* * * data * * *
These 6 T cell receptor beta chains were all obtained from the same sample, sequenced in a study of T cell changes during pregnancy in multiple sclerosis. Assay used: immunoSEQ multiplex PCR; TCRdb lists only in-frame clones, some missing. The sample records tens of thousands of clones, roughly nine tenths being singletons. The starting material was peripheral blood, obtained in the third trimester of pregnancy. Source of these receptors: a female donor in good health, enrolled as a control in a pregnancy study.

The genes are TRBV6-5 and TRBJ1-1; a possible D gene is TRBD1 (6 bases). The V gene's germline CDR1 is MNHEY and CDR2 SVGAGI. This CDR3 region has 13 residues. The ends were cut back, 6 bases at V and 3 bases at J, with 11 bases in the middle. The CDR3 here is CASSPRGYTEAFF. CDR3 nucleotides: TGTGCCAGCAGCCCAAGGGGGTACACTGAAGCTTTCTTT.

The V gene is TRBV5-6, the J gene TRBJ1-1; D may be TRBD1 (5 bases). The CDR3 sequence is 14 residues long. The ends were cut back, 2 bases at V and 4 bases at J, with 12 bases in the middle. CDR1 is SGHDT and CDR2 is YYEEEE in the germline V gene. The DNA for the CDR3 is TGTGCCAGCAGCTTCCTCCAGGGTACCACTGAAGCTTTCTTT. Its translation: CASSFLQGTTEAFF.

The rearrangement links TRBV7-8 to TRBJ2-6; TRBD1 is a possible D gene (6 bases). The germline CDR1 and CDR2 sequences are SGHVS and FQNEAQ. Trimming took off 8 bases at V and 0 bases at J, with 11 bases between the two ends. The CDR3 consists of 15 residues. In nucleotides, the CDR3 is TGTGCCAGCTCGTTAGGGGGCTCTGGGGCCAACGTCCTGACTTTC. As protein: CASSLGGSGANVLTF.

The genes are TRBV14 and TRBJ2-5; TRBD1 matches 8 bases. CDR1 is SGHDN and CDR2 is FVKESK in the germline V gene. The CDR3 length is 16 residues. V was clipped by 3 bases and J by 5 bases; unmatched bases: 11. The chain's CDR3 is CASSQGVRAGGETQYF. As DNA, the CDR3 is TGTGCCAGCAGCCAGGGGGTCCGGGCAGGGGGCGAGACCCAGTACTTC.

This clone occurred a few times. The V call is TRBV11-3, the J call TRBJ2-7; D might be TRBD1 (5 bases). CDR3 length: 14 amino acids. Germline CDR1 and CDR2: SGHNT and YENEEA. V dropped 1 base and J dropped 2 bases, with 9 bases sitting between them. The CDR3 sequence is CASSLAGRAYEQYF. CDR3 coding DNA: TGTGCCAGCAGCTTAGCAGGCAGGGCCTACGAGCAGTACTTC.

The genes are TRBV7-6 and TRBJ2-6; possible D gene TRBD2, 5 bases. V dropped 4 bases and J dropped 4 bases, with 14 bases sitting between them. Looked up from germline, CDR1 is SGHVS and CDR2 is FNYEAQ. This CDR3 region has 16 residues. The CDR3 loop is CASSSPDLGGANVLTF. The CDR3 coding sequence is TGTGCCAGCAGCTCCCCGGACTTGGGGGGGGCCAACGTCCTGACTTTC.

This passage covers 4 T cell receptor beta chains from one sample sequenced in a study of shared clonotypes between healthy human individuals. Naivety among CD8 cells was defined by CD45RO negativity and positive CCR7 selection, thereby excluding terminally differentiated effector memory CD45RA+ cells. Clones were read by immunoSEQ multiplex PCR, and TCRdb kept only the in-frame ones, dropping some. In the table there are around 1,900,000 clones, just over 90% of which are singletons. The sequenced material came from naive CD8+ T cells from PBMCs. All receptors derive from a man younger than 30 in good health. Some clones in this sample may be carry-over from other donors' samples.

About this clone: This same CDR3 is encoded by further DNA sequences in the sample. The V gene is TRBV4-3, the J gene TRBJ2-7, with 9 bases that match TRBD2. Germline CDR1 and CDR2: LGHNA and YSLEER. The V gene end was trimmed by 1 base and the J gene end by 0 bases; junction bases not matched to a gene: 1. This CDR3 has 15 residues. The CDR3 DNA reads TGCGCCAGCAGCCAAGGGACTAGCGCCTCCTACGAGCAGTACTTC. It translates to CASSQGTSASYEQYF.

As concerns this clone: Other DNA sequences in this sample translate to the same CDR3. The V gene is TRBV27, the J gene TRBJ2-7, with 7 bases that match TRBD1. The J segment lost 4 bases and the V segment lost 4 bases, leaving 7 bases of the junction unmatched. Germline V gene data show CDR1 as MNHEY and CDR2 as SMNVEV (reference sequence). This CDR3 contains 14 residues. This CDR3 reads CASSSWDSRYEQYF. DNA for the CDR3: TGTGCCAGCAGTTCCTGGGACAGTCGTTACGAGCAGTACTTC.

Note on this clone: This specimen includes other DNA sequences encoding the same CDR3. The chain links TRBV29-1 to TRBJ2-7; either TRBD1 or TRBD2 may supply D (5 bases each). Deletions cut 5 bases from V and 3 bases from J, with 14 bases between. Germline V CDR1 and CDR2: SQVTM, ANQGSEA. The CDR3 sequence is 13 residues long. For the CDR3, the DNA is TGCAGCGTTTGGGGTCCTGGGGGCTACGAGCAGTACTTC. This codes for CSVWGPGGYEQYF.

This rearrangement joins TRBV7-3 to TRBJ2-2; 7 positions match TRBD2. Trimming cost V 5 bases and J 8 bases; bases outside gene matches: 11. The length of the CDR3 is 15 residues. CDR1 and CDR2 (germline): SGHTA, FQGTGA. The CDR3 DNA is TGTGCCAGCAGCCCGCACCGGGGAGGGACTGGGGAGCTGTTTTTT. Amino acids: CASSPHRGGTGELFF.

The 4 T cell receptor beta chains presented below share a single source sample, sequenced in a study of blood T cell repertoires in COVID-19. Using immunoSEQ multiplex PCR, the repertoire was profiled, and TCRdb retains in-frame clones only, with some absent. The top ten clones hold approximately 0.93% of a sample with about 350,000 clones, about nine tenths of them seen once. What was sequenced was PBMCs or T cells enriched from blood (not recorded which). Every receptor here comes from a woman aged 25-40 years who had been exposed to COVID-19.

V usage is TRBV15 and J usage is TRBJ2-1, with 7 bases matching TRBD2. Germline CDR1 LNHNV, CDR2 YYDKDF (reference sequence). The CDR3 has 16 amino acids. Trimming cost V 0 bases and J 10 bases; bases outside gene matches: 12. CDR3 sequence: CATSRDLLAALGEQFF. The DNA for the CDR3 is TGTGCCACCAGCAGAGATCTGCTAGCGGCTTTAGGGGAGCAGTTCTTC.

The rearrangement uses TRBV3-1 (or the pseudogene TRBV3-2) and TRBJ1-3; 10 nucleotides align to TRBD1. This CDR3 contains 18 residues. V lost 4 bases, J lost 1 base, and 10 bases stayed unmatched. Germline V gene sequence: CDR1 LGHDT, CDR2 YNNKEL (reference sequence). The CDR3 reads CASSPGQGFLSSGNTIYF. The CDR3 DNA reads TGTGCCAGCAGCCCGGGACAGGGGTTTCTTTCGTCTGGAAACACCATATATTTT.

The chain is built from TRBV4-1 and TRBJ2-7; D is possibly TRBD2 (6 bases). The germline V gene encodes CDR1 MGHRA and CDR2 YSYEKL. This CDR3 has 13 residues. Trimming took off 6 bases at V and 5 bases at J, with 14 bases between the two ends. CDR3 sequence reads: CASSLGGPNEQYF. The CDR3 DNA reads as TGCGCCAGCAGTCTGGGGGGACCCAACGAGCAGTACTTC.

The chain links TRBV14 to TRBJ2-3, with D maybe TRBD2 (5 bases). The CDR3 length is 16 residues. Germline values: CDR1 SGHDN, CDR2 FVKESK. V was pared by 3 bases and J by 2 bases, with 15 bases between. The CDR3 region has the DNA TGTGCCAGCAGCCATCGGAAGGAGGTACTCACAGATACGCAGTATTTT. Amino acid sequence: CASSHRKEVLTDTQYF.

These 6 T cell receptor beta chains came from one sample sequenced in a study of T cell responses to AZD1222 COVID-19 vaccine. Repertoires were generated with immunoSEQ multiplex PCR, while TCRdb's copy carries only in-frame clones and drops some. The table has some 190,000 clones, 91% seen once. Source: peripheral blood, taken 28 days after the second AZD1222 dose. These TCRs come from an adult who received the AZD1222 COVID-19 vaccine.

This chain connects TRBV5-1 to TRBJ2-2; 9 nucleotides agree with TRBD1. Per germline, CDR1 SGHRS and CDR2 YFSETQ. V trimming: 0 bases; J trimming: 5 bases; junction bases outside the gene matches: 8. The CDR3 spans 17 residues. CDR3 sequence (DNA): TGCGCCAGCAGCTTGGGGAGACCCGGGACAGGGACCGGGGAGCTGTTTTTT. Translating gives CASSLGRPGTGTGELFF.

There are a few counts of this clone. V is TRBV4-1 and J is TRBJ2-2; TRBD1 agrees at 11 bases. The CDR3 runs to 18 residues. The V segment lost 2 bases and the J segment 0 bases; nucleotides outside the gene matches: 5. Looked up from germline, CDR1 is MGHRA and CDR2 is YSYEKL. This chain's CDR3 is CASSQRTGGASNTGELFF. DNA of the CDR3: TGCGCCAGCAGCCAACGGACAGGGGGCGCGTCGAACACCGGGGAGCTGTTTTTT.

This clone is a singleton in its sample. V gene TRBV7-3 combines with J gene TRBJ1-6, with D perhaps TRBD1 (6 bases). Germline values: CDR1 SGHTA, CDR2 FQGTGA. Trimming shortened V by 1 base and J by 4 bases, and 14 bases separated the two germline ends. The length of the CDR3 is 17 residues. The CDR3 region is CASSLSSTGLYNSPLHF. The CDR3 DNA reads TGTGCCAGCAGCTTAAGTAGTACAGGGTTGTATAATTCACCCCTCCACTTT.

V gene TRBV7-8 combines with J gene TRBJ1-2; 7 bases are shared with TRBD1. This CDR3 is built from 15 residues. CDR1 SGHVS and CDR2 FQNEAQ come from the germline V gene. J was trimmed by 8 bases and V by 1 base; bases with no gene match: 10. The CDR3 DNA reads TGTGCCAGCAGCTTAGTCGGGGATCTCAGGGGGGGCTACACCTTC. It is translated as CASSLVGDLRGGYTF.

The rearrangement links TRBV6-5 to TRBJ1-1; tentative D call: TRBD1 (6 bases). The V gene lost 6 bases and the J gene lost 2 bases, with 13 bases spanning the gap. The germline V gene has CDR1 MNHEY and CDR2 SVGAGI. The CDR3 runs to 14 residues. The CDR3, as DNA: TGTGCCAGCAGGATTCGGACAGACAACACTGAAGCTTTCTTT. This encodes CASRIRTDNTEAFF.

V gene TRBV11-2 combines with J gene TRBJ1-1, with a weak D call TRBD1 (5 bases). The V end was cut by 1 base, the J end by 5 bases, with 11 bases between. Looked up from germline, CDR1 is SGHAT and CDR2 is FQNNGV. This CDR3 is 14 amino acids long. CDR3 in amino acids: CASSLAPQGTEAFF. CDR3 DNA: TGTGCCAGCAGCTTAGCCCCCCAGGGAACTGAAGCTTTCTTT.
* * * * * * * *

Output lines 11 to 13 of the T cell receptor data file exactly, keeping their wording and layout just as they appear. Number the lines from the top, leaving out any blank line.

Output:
Note on this clone: This specimen includes other DNA sequences encoding the same CDR3. The chain links TRBV29-1 to TRBJ2-7; either TRBD1 or TRBD2 may supply D (5 bases each). Deletions cut 5 bases from V and 3 bases from J, with 14 bases between. Germline V CDR1 and CDR2: SQVTM, ANQGSEA. The CDR3 sequence is 13 residues long. For the CDR3, the DNA is TGCAGCGTTTGGGGTCCTGGGGGCTACGAGCAGTACTTC. This codes for CSVWGPGGYEQYF.

This rearrangement joins TRBV7-3 to TRBJ2-2; 7 positions match TRBD2. Trimming cost V 5 bases and J 8 bases; bases outside gene matches: 11. The length of the CDR3 is 15 residues. CDR1 and CDR2 (germline): SGHTA, FQGTGA. The CDR3 DNA is TGTGCCAGCAGCCCGCACCGGGGAGGGACTGGGGAGCTGTTTTTT. Amino acids: CASSPHRGGTGELFF.

The 4 T cell receptor beta chains presented below share a single source sample, sequenced in a study of blood T cell repertoires in COVID-19. Using immunoSEQ multiplex PCR, the repertoire was profiled, and TCRdb retains in-frame clones only, with some absent. The top ten clones hold approximately 0.93% of a sample with about 350,000 clones, about nine tenths of them seen once. What was sequenced was PBMCs or T cells enriched from blood (not recorded which). Every receptor here comes from a woman aged 25-40 years who had been exposed to COVID-19.